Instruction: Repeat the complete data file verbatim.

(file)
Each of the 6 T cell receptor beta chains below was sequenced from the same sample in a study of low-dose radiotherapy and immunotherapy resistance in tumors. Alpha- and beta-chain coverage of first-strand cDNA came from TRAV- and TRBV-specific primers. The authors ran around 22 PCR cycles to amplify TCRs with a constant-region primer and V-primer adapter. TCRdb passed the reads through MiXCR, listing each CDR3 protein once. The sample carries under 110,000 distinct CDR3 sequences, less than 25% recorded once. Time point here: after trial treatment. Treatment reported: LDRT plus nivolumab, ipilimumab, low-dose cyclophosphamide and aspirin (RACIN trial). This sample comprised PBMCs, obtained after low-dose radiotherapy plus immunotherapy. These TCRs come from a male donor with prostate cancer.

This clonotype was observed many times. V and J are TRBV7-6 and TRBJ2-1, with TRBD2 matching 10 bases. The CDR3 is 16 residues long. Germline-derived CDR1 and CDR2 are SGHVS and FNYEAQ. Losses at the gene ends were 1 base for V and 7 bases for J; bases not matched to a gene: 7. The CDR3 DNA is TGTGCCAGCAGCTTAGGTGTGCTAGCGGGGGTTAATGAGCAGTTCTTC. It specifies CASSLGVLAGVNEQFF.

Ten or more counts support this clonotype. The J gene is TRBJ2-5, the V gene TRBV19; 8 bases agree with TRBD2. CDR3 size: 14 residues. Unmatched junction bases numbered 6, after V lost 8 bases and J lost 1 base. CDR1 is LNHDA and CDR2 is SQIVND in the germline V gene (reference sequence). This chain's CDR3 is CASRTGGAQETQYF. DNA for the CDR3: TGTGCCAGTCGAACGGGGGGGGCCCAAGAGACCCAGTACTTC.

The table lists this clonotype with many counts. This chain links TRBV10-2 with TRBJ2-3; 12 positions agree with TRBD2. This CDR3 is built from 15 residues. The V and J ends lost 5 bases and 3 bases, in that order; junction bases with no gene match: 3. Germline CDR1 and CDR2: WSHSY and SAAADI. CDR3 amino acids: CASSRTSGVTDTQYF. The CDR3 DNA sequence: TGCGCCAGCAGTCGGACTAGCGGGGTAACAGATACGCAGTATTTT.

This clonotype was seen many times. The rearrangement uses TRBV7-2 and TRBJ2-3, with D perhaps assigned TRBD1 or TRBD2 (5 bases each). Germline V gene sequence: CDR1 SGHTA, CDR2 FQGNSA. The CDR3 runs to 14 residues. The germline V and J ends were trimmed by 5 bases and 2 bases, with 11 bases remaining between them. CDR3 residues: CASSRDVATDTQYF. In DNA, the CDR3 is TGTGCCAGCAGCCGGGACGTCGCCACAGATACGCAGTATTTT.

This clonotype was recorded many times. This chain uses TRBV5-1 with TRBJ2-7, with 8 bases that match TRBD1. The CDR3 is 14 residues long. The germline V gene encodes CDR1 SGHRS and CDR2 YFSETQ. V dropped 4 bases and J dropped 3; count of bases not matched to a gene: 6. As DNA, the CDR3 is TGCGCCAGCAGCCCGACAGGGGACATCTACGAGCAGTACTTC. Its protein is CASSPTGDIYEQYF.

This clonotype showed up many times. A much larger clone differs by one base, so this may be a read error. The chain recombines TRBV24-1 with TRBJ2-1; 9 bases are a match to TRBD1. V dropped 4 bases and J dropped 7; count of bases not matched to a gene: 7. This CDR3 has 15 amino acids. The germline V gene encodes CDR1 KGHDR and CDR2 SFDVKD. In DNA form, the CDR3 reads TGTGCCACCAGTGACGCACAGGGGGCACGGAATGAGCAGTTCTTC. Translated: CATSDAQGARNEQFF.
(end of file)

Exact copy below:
Each of the 6 T cell receptor beta chains below was sequenced from the same sample in a study of low-dose radiotherapy and immunotherapy resistance in tumors. Alpha- and beta-chain coverage of first-strand cDNA came from TRAV- and TRBV-specific primers. The authors ran around 22 PCR cycles to amplify TCRs with a constant-region primer and V-primer adapter. TCRdb passed the reads through MiXCR, listing each CDR3 protein once. The sample carries under 110,000 distinct CDR3 sequences, less than 25% recorded once. Time point here: after trial treatment. Treatment reported: LDRT plus nivolumab, ipilimumab, low-dose cyclophosphamide and aspirin (RACIN trial). This sample comprised PBMCs, obtained after low-dose radiotherapy plus immunotherapy. These TCRs come from a male donor with prostate cancer.

This clonotype was observed many times. V and J are TRBV7-6 and TRBJ2-1, with TRBD2 matching 10 bases. The CDR3 is 16 residues long. Germline-derived CDR1 and CDR2 are SGHVS and FNYEAQ. Losses at the gene ends were 1 base for V and 7 bases for J; bases not matched to a gene: 7. The CDR3 DNA is TGTGCCAGCAGCTTAGGTGTGCTAGCGGGGGTTAATGAGCAGTTCTTC. It specifies CASSLGVLAGVNEQFF.

Ten or more counts support this clonotype. The J gene is TRBJ2-5, the V gene TRBV19; 8 bases agree with TRBD2. CDR3 size: 14 residues. Unmatched junction bases numbered 6, after V lost 8 bases and J lost 1 base. CDR1 is LNHDA and CDR2 is SQIVND in the germline V gene (reference sequence). This chain's CDR3 is CASRTGGAQETQYF. DNA for the CDR3: TGTGCCAGTCGAACGGGGGGGGCCCAAGAGACCCAGTACTTC.

The table lists this clonotype with many counts. This chain links TRBV10-2 with TRBJ2-3; 12 positions agree with TRBD2. This CDR3 is built from 15 residues. The V and J ends lost 5 bases and 3 bases, in that order; junction bases with no gene match: 3. Germline CDR1 and CDR2: WSHSY and SAAADI. CDR3 amino acids: CASSRTSGVTDTQYF. The CDR3 DNA sequence: TGCGCCAGCAGTCGGACTAGCGGGGTAACAGATACGCAGTATTTT.

This clonotype was seen many times. The rearrangement uses TRBV7-2 and TRBJ2-3, with D perhaps assigned TRBD1 or TRBD2 (5 bases each). Germline V gene sequence: CDR1 SGHTA, CDR2 FQGNSA. The CDR3 runs to 14 residues. The germline V and J ends were trimmed by 5 bases and 2 bases, with 11 bases remaining between them. CDR3 residues: CASSRDVATDTQYF. In DNA, the CDR3 is TGTGCCAGCAGCCGGGACGTCGCCACAGATACGCAGTATTTT.

This clonotype was recorded many times. This chain uses TRBV5-1 with TRBJ2-7, with 8 bases that match TRBD1. The CDR3 is 14 residues long. The germline V gene encodes CDR1 SGHRS and CDR2 YFSETQ. V dropped 4 bases and J dropped 3; count of bases not matched to a gene: 6. As DNA, the CDR3 is TGCGCCAGCAGCCCGACAGGGGACATCTACGAGCAGTACTTC. Its protein is CASSPTGDIYEQYF.

This clonotype showed up many times. A much larger clone differs by one base, so this may be a read error. The chain recombines TRBV24-1 with TRBJ2-1; 9 bases are a match to TRBD1. V dropped 4 bases and J dropped 7; count of bases not matched to a gene: 7. This CDR3 has 15 amino acids. The germline V gene encodes CDR1 KGHDR and CDR2 SFDVKD. In DNA form, the CDR3 reads TGTGCCACCAGTGACGCACAGGGGGCACGGAATGAGCAGTTCTTC. Translated: CATSDAQGARNEQFF.